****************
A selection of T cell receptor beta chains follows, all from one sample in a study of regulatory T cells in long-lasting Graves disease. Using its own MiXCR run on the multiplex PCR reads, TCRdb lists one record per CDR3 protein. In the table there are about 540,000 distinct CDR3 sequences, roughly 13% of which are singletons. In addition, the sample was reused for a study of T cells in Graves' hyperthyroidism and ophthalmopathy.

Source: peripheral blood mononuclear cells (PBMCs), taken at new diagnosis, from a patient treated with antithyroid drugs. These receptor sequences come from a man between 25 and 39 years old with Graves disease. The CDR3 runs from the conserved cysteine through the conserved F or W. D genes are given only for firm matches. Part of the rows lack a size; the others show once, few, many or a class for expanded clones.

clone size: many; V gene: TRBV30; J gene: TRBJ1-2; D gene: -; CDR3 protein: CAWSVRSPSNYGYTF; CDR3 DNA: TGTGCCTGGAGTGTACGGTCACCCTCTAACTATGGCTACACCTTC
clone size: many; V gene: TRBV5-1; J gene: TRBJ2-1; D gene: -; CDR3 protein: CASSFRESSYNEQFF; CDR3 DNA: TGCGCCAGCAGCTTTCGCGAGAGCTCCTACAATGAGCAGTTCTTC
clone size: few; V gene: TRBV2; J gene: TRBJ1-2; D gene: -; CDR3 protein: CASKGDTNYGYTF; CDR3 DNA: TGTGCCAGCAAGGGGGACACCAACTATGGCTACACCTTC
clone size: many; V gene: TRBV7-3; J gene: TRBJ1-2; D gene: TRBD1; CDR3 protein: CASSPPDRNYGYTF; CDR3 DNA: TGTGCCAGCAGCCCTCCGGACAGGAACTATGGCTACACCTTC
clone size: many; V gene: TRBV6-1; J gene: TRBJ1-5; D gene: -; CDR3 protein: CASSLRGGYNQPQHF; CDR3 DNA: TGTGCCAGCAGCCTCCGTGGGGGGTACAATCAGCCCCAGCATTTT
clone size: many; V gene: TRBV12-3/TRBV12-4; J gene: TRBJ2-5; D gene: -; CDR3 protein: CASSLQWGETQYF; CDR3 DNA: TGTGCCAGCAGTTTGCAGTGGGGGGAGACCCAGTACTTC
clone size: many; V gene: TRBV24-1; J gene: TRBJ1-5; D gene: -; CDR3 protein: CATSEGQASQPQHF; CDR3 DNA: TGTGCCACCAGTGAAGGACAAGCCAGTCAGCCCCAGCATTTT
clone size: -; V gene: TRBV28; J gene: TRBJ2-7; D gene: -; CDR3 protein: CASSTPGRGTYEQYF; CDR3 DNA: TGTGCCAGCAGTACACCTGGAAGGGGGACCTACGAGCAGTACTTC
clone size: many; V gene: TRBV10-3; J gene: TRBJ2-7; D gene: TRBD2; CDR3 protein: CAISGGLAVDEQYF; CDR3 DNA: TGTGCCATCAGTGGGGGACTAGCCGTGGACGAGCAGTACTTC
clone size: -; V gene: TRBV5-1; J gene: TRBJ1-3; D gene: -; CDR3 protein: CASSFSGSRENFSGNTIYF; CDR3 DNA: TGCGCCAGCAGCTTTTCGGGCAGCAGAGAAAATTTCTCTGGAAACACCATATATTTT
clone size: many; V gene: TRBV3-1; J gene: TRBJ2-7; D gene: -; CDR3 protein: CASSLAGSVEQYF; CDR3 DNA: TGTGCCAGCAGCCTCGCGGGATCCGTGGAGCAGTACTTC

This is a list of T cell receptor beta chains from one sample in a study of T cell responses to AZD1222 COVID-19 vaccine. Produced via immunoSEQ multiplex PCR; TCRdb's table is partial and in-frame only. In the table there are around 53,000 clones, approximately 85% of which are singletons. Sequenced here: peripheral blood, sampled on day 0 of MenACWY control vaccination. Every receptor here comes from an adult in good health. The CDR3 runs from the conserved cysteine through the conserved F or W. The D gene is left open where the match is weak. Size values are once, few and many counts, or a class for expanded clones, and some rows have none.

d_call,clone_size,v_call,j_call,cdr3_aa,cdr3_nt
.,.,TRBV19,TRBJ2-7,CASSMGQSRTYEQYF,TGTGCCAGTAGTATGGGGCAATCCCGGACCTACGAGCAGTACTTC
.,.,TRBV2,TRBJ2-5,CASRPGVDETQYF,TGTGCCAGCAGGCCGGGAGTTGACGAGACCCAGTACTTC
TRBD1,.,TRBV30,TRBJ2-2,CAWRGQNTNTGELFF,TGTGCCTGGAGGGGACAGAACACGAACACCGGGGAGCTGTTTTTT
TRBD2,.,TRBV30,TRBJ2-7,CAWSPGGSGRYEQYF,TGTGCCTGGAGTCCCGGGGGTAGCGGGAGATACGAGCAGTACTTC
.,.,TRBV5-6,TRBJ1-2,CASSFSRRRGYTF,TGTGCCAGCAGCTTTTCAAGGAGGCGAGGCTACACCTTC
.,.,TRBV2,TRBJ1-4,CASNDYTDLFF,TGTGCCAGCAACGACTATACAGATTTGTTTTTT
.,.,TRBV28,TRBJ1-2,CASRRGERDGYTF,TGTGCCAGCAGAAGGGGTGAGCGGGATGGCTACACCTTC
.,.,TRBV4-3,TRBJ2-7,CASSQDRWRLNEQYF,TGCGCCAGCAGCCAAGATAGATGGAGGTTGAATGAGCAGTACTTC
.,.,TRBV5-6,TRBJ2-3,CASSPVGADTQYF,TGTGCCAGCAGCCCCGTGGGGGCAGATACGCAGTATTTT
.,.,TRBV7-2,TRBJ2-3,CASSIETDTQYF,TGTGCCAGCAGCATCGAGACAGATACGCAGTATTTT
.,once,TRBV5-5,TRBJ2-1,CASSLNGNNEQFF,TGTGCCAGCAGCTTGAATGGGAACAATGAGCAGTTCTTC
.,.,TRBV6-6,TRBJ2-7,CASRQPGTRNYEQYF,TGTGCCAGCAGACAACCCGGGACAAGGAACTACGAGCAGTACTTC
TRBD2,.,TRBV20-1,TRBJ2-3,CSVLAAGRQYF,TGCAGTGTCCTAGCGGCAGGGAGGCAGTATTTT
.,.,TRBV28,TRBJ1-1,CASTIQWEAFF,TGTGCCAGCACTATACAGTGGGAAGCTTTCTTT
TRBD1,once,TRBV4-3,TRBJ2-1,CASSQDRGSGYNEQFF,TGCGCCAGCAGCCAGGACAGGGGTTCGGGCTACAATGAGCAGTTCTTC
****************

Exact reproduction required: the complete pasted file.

A selection of T cell receptor beta chains follows, all from one sample in a study of regulatory T cells in long-lasting Graves disease. Using its own MiXCR run on the multiplex PCR reads, TCRdb lists one record per CDR3 protein. In the table there are about 540,000 distinct CDR3 sequences, roughly 13% of which are singletons. In addition, the sample was reused for a study of T cells in Graves' hyperthyroidism and ophthalmopathy.

Source: peripheral blood mononuclear cells (PBMCs), taken at new diagnosis, from a patient treated with antithyroid drugs. These receptor sequences come from a man between 25 and 39 years old with Graves disease. The CDR3 runs from the conserved cysteine through the conserved F or W. D genes are given only for firm matches. Part of the rows lack a size; the others show once, few, many or a class for expanded clones.

clone size: many; V gene: TRBV30; J gene: TRBJ1-2; D gene: -; CDR3 protein: CAWSVRSPSNYGYTF; CDR3 DNA: TGTGCCTGGAGTGTACGGTCACCCTCTAACTATGGCTACACCTTC
clone size: many; V gene: TRBV5-1; J gene: TRBJ2-1; D gene: -; CDR3 protein: CASSFRESSYNEQFF; CDR3 DNA: TGCGCCAGCAGCTTTCGCGAGAGCTCCTACAATGAGCAGTTCTTC
clone size: few; V gene: TRBV2; J gene: TRBJ1-2; D gene: -; CDR3 protein: CASKGDTNYGYTF; CDR3 DNA: TGTGCCAGCAAGGGGGACACCAACTATGGCTACACCTTC
clone size: many; V gene: TRBV7-3; J gene: TRBJ1-2; D gene: TRBD1; CDR3 protein: CASSPPDRNYGYTF; CDR3 DNA: TGTGCCAGCAGCCCTCCGGACAGGAACTATGGCTACACCTTC
clone size: many; V gene: TRBV6-1; J gene: TRBJ1-5; D gene: -; CDR3 protein: CASSLRGGYNQPQHF; CDR3 DNA: TGTGCCAGCAGCCTCCGTGGGGGGTACAATCAGCCCCAGCATTTT
clone size: many; V gene: TRBV12-3/TRBV12-4; J gene: TRBJ2-5; D gene: -; CDR3 protein: CASSLQWGETQYF; CDR3 DNA: TGTGCCAGCAGTTTGCAGTGGGGGGAGACCCAGTACTTC
clone size: many; V gene: TRBV24-1; J gene: TRBJ1-5; D gene: -; CDR3 protein: CATSEGQASQPQHF; CDR3 DNA: TGTGCCACCAGTGAAGGACAAGCCAGTCAGCCCCAGCATTTT
clone size: -; V gene: TRBV28; J gene: TRBJ2-7; D gene: -; CDR3 protein: CASSTPGRGTYEQYF; CDR3 DNA: TGTGCCAGCAGTACACCTGGAAGGGGGACCTACGAGCAGTACTTC
clone size: many; V gene: TRBV10-3; J gene: TRBJ2-7; D gene: TRBD2; CDR3 protein: CAISGGLAVDEQYF; CDR3 DNA: TGTGCCATCAGTGGGGGACTAGCCGTGGACGAGCAGTACTTC
clone size: -; V gene: TRBV5-1; J gene: TRBJ1-3; D gene: -; CDR3 protein: CASSFSGSRENFSGNTIYF; CDR3 DNA: TGCGCCAGCAGCTTTTCGGGCAGCAGAGAAAATTTCTCTGGAAACACCATATATTTT
clone size: many; V gene: TRBV3-1; J gene: TRBJ2-7; D gene: -; CDR3 protein: CASSLAGSVEQYF; CDR3 DNA: TGTGCCAGCAGCCTCGCGGGATCCGTGGAGCAGTACTTC

This is a list of T cell receptor beta chains from one sample in a study of T cell responses to AZD1222 COVID-19 vaccine. Produced via immunoSEQ multiplex PCR; TCRdb's table is partial and in-frame only. In the table there are around 53,000 clones, approximately 85% of which are singletons. Sequenced here: peripheral blood, sampled on day 0 of MenACWY control vaccination. Every receptor here comes from an adult in good health. The CDR3 runs from the conserved cysteine through the conserved F or W. The D gene is left open where the match is weak. Size values are once, few and many counts, or a class for expanded clones, and some rows have none.

d_call,clone_size,v_call,j_call,cdr3_aa,cdr3_nt
.,.,TRBV19,TRBJ2-7,CASSMGQSRTYEQYF,TGTGCCAGTAGTATGGGGCAATCCCGGACCTACGAGCAGTACTTC
.,.,TRBV2,TRBJ2-5,CASRPGVDETQYF,TGTGCCAGCAGGCCGGGAGTTGACGAGACCCAGTACTTC
TRBD1,.,TRBV30,TRBJ2-2,CAWRGQNTNTGELFF,TGTGCCTGGAGGGGACAGAACACGAACACCGGGGAGCTGTTTTTT
TRBD2,.,TRBV30,TRBJ2-7,CAWSPGGSGRYEQYF,TGTGCCTGGAGTCCCGGGGGTAGCGGGAGATACGAGCAGTACTTC
.,.,TRBV5-6,TRBJ1-2,CASSFSRRRGYTF,TGTGCCAGCAGCTTTTCAAGGAGGCGAGGCTACACCTTC
.,.,TRBV2,TRBJ1-4,CASNDYTDLFF,TGTGCCAGCAACGACTATACAGATTTGTTTTTT
.,.,TRBV28,TRBJ1-2,CASRRGERDGYTF,TGTGCCAGCAGAAGGGGTGAGCGGGATGGCTACACCTTC
.,.,TRBV4-3,TRBJ2-7,CASSQDRWRLNEQYF,TGCGCCAGCAGCCAAGATAGATGGAGGTTGAATGAGCAGTACTTC
.,.,TRBV5-6,TRBJ2-3,CASSPVGADTQYF,TGTGCCAGCAGCCCCGTGGGGGCAGATACGCAGTATTTT
.,.,TRBV7-2,TRBJ2-3,CASSIETDTQYF,TGTGCCAGCAGCATCGAGACAGATACGCAGTATTTT
.,once,TRBV5-5,TRBJ2-1,CASSLNGNNEQFF,TGTGCCAGCAGCTTGAATGGGAACAATGAGCAGTTCTTC
.,.,TRBV6-6,TRBJ2-7,CASRQPGTRNYEQYF,TGTGCCAGCAGACAACCCGGGACAAGGAACTACGAGCAGTACTTC
TRBD2,.,TRBV20-1,TRBJ2-3,CSVLAAGRQYF,TGCAGTGTCCTAGCGGCAGGGAGGCAGTATTTT
.,.,TRBV28,TRBJ1-1,CASTIQWEAFF,TGTGCCAGCACTATACAGTGGGAAGCTTTCTTT
TRBD1,once,TRBV4-3,TRBJ2-1,CASSQDRGSGYNEQFF,TGCGCCAGCAGCCAGGACAGGGGTTCGGGCTACAATGAGCAGTTCTTC